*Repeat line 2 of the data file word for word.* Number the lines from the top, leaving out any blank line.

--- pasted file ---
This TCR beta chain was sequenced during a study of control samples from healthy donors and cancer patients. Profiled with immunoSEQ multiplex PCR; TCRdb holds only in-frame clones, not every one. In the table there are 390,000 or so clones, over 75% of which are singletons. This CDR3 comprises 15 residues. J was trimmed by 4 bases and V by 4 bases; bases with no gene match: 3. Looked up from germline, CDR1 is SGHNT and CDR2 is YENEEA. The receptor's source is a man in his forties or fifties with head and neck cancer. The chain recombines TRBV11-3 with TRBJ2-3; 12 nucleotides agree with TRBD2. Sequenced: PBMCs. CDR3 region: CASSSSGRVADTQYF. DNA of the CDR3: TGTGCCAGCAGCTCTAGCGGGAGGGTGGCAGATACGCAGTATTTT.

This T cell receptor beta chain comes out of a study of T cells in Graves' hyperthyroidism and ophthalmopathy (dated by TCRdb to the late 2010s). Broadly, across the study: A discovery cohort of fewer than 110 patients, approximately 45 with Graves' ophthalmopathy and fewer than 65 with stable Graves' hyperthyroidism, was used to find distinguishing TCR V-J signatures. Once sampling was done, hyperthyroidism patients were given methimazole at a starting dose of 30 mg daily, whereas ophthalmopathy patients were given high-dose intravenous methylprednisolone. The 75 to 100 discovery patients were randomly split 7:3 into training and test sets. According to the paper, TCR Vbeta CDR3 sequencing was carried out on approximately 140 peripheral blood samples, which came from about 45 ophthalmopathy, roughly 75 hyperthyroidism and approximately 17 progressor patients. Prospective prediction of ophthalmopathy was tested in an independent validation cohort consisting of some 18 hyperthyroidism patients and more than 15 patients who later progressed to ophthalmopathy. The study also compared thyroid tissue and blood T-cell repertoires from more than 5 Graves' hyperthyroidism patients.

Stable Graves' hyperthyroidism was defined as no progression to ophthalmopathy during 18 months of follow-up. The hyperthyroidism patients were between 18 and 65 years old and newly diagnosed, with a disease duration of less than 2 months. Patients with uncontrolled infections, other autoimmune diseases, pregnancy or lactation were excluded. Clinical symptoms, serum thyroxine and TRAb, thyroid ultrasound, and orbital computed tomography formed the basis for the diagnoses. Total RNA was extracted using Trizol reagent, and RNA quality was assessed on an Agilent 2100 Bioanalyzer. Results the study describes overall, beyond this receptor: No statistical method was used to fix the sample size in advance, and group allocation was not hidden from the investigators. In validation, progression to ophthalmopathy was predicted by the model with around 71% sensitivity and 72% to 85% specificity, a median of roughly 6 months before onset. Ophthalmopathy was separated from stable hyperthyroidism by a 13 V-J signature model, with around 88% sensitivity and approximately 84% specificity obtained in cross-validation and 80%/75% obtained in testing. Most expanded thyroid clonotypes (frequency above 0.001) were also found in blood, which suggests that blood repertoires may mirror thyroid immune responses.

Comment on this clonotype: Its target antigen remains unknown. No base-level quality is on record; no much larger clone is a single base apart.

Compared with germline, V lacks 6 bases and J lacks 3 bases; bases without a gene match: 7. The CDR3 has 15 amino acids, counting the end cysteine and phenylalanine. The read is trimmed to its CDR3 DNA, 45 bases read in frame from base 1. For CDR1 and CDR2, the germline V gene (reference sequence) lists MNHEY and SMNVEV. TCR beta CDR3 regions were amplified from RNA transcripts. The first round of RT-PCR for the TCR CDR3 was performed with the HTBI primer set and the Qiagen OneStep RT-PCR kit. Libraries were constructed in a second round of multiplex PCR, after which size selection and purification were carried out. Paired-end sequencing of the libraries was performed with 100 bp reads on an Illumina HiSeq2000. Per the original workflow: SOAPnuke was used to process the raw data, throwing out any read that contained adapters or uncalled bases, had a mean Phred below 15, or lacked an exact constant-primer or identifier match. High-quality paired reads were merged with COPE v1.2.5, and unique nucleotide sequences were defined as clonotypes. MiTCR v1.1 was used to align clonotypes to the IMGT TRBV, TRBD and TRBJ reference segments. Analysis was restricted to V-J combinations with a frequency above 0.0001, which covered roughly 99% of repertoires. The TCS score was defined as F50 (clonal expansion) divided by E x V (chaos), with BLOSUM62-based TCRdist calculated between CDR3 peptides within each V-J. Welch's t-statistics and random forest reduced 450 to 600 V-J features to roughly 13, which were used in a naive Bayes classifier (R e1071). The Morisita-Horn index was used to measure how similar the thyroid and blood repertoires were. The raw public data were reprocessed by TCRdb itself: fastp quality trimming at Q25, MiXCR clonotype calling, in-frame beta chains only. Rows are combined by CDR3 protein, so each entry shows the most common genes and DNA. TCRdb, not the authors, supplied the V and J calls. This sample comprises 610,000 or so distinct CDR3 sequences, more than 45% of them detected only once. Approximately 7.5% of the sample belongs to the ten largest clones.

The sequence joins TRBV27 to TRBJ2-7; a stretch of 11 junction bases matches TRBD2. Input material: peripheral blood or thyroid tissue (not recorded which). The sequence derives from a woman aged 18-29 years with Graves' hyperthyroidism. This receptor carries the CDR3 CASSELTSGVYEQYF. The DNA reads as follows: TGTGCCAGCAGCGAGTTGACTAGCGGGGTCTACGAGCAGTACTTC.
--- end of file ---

This T cell receptor beta chain comes out of a study of T cells in Graves' hyperthyroidism and ophthalmopathy (dated by TCRdb to the late 2010s). Broadly, across the study: A discovery cohort of fewer than 110 patients, approximately 45 with Graves' ophthalmopathy and fewer than 65 with stable Graves' hyperthyroidism, was used to find distinguishing TCR V-J signatures. Once sampling was done, hyperthyroidism patients were given methimazole at a starting dose of 30 mg daily, whereas ophthalmopathy patients were given high-dose intravenous methylprednisolone. The 75 to 100 discovery patients were randomly split 7:3 into training and test sets. According to the paper, TCR Vbeta CDR3 sequencing was carried out on approximately 140 peripheral blood samples, which came from about 45 ophthalmopathy, roughly 75 hyperthyroidism and approximately 17 progressor patients. Prospective prediction of ophthalmopathy was tested in an independent validation cohort consisting of some 18 hyperthyroidism patients and more than 15 patients who later progressed to ophthalmopathy. The study also compared thyroid tissue and blood T-cell repertoires from more than 5 Graves' hyperthyroidism patients.